Thursday, March 14, 2013
Review: "Bruce Almighty" Not So Mighty
Bruce Almighty (2003)
Running time: 101 minutes (1 hour, 41 minutes)
MPAA – PG-13 for language, sexual content and some crude humor
DIRECTOR: Tom Shadyac
WRITERS: Steve Koren & Mark O’Keefe and Steve Oedekerk; from a story by Steve Koren and Mark O’Keefe
PRODUCERS: Michael Bostick, James D. Brubaker, Jim Carrey, Steve Koren, Mark O'Keefe, and Tom Shadyac
CINEMATOGRAPHER: Dean Semler (D.o.P.)
EDITOR: Scott Hill
COMPOSER: John Debney
Starring: Jim Carrey, Morgan Freeman, Jennifer Aniston, Philip Baker Hall, Catherine Baker, Lisa Ann Walter, Steven Carell, Nora Dunn, Eddie Jemison, Paul Satterfield, Mark Kiely, Sally Kirkland, and Tony Bennett
The subject of this movie review is Bruce Almighty, a 2003 comedy and fantasy film from director Tom Shadyac and starring Jim Carrey. The film was a worldwide box office hit and yielded a spin-off film, Evan Almighty, in 2007.
Bruce Almighty isn’t Jim Carrey’s best film, although it was one of his biggest ever at the box office. I wanted to see it for a long time, but never got around to it, and after having finally seen it, I now realize that it would have been perfectly fine, if in my life as a moviegoer, I had never seen it. It’s not bad; it’s just not good Jim Carrey.
Bruce Almighty focuses on Bruce Nolan (Jim Carrey) an unhappy television reporter who complains about how unfair God is to him. When he doesn’t get the promotion after which he lusted and gets himself fired as a result, he condemns God as a do-nothing. God (Morgan Freeman) decides to make an appearance and see if Bruce can do better a job ruling existence. He gives Bruce his almighty powers just to teach him how difficult the job of being God can be.
First of all the concept is a piece of shit. Granted that the job of watching the universe is, to say the absolute least, difficult, can’t God do the job? He is, after all, God…
Secondly, the script is very smart, for at least half the film. Bruce acts just as you’d think he would – selfishly and carelessly doing whatever it takes to make things easy for him. It turns out he was always a self-obsessed bastard. Even after he gets his way via his newly gained almighty powers, he doesn’t think to make things better not only for himself, but also for his girlfriend, Grace Connelly (Jennifer Anniston). When Bruce does finally at least pay attention to the (presumed) basic duty of God, answering prayers, he takes the easy route and creates a disaster. All this stuff is smart and probably pretty accurate when it comes to describing how someone would handle the situation.
After that, Bruce Almighty becomes a feel good fest of fixing things and doing the right thing. That makes for a pleasant movie, and the story resolves in the way it probably should: life lessons learned, good will towards men, respecting God (but, according to the film, respecting God in a bland and non-evangelical way). However, that’s the problem. Bruce Almighty plays it too safe; it would have really been a funnier film if it had actually went against the grain – maybe be radical.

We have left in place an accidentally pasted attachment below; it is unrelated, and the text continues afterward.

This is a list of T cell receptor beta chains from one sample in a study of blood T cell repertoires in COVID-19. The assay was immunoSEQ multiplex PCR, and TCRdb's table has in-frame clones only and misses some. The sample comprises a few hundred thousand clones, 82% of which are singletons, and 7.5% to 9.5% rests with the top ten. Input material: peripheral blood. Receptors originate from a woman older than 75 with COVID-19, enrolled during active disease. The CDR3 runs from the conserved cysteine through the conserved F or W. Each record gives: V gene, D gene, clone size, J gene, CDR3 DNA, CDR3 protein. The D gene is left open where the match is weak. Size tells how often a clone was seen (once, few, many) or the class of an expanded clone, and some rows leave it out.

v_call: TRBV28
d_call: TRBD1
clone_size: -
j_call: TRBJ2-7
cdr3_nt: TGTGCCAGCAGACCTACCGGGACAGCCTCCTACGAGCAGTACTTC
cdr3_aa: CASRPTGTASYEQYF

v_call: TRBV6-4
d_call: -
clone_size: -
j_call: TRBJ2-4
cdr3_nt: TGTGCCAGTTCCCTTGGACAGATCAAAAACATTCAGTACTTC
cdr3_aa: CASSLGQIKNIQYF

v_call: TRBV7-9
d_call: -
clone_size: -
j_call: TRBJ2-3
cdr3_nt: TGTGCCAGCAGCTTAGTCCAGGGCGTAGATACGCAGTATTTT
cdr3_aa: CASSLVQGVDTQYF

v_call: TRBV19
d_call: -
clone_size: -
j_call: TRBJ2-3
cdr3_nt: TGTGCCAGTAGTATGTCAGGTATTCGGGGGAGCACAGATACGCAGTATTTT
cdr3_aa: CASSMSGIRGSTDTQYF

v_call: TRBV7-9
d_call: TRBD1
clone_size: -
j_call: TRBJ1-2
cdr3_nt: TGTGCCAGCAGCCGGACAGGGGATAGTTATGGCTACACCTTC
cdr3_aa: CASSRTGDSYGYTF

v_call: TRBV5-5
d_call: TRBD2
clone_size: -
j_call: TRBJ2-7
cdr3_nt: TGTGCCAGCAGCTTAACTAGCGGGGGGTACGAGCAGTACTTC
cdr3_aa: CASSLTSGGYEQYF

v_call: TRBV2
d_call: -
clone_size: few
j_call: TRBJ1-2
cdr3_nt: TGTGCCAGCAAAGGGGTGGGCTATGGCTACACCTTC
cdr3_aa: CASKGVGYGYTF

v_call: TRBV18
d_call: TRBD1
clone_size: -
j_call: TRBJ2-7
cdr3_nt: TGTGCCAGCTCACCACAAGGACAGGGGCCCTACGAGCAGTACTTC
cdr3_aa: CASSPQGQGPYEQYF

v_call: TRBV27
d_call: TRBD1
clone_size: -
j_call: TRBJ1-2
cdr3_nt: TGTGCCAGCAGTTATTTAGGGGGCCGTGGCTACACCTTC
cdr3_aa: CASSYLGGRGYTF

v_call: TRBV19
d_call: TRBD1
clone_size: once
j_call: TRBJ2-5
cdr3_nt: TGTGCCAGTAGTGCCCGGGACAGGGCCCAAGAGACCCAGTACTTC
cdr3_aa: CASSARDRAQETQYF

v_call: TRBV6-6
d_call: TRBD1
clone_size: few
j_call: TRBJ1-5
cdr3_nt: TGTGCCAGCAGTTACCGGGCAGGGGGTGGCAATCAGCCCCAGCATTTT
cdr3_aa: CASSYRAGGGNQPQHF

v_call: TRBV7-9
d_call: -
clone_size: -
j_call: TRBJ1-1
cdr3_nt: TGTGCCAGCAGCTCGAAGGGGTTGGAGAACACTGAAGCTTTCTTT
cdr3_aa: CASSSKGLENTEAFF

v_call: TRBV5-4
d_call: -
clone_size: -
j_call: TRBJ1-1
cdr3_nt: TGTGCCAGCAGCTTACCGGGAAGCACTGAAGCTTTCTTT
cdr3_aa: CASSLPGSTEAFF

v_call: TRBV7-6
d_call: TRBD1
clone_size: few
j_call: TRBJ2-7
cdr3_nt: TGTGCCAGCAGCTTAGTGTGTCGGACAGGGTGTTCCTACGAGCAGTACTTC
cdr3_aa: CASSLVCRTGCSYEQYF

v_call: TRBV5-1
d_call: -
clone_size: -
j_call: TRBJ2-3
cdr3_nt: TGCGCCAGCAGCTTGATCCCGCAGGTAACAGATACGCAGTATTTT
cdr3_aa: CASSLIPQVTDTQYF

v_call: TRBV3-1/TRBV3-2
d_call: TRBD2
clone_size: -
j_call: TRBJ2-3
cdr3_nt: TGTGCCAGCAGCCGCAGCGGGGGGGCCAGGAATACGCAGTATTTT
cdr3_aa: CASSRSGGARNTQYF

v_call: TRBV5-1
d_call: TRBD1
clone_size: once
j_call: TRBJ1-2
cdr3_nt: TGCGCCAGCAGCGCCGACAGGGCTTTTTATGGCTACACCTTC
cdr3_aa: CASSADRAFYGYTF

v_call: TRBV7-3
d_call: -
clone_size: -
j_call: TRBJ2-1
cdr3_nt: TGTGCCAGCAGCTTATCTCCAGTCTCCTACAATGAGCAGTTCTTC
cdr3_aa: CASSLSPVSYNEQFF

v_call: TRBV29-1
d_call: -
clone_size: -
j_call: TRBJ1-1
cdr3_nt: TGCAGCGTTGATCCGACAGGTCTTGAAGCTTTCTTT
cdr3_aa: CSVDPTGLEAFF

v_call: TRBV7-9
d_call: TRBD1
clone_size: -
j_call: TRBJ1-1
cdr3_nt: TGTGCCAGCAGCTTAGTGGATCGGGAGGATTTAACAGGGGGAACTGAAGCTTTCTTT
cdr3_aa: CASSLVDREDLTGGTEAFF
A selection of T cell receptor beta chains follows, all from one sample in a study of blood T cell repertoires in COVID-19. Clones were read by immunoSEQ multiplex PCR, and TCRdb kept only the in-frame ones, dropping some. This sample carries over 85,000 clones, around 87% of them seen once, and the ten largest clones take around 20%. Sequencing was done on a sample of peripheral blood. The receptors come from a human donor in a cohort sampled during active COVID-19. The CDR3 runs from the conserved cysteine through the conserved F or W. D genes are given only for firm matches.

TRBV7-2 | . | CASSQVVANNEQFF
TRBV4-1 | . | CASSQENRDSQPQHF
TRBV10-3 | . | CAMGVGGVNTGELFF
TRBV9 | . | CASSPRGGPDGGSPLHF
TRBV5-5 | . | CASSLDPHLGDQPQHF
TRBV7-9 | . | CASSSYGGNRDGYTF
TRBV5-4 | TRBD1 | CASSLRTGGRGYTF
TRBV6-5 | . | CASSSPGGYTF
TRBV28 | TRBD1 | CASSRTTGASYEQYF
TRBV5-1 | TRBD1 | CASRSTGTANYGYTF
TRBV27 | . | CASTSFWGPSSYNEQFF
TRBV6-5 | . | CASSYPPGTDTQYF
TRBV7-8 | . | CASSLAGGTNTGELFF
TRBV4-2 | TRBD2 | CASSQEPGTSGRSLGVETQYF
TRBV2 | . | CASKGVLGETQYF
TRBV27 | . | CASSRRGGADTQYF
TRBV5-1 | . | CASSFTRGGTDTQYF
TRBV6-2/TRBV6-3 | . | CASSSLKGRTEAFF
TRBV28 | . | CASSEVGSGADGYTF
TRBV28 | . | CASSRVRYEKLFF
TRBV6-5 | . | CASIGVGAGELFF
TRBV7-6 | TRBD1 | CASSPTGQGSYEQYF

And as silly and crazy as Jim Carrey has been, he’s rarely done anything dangerous in his career. As a stage comedian, he was a gagman, the Prince of Ass Jokes, really. He does great impersonations and he’s a human sound effects machine, but we’re not talking Lenny Bruce or even Carrey’s idol, Andy Kaufman. His film career has pretty much been the same act, but he’s been so damn good at it. The Ace Ventura films and Dumb and Dumber are priceless.
Since the mid to late 90’s, Jim has been trying to prove to everyone that he’s not a comedian turned actor or just a comic actor, but an actor – one capable doing serious dramatic roles. I think several years of trying to prove that he’s a great actor has dulled the talent that justifies his popularity and humongous paychecks – his talent as the Prince of Ass Jokes, the Duke of Juvenile Humor, and Lord of Rubbery Faces.
You can see it in Bruce Almighty. His silliness, childishness, and zaniness lack the zip they once had. He’s does some really hilarious clowning around in this film, but a lot of it is soft and too much of it strained.
So see Bruce Almighty, if you like Jim Carrey. Sadly, it’s the closest we’ll get to the early to mid-90’s pet detective.
5 of 10
2004 Black Reel Awards: 1 nomination: “Best Supporting Actor” (Morgan Freeman)
2004 Image Awards: 1 win: “Outstanding Supporting Actor in a Motion Picture” (Morgan Freeman)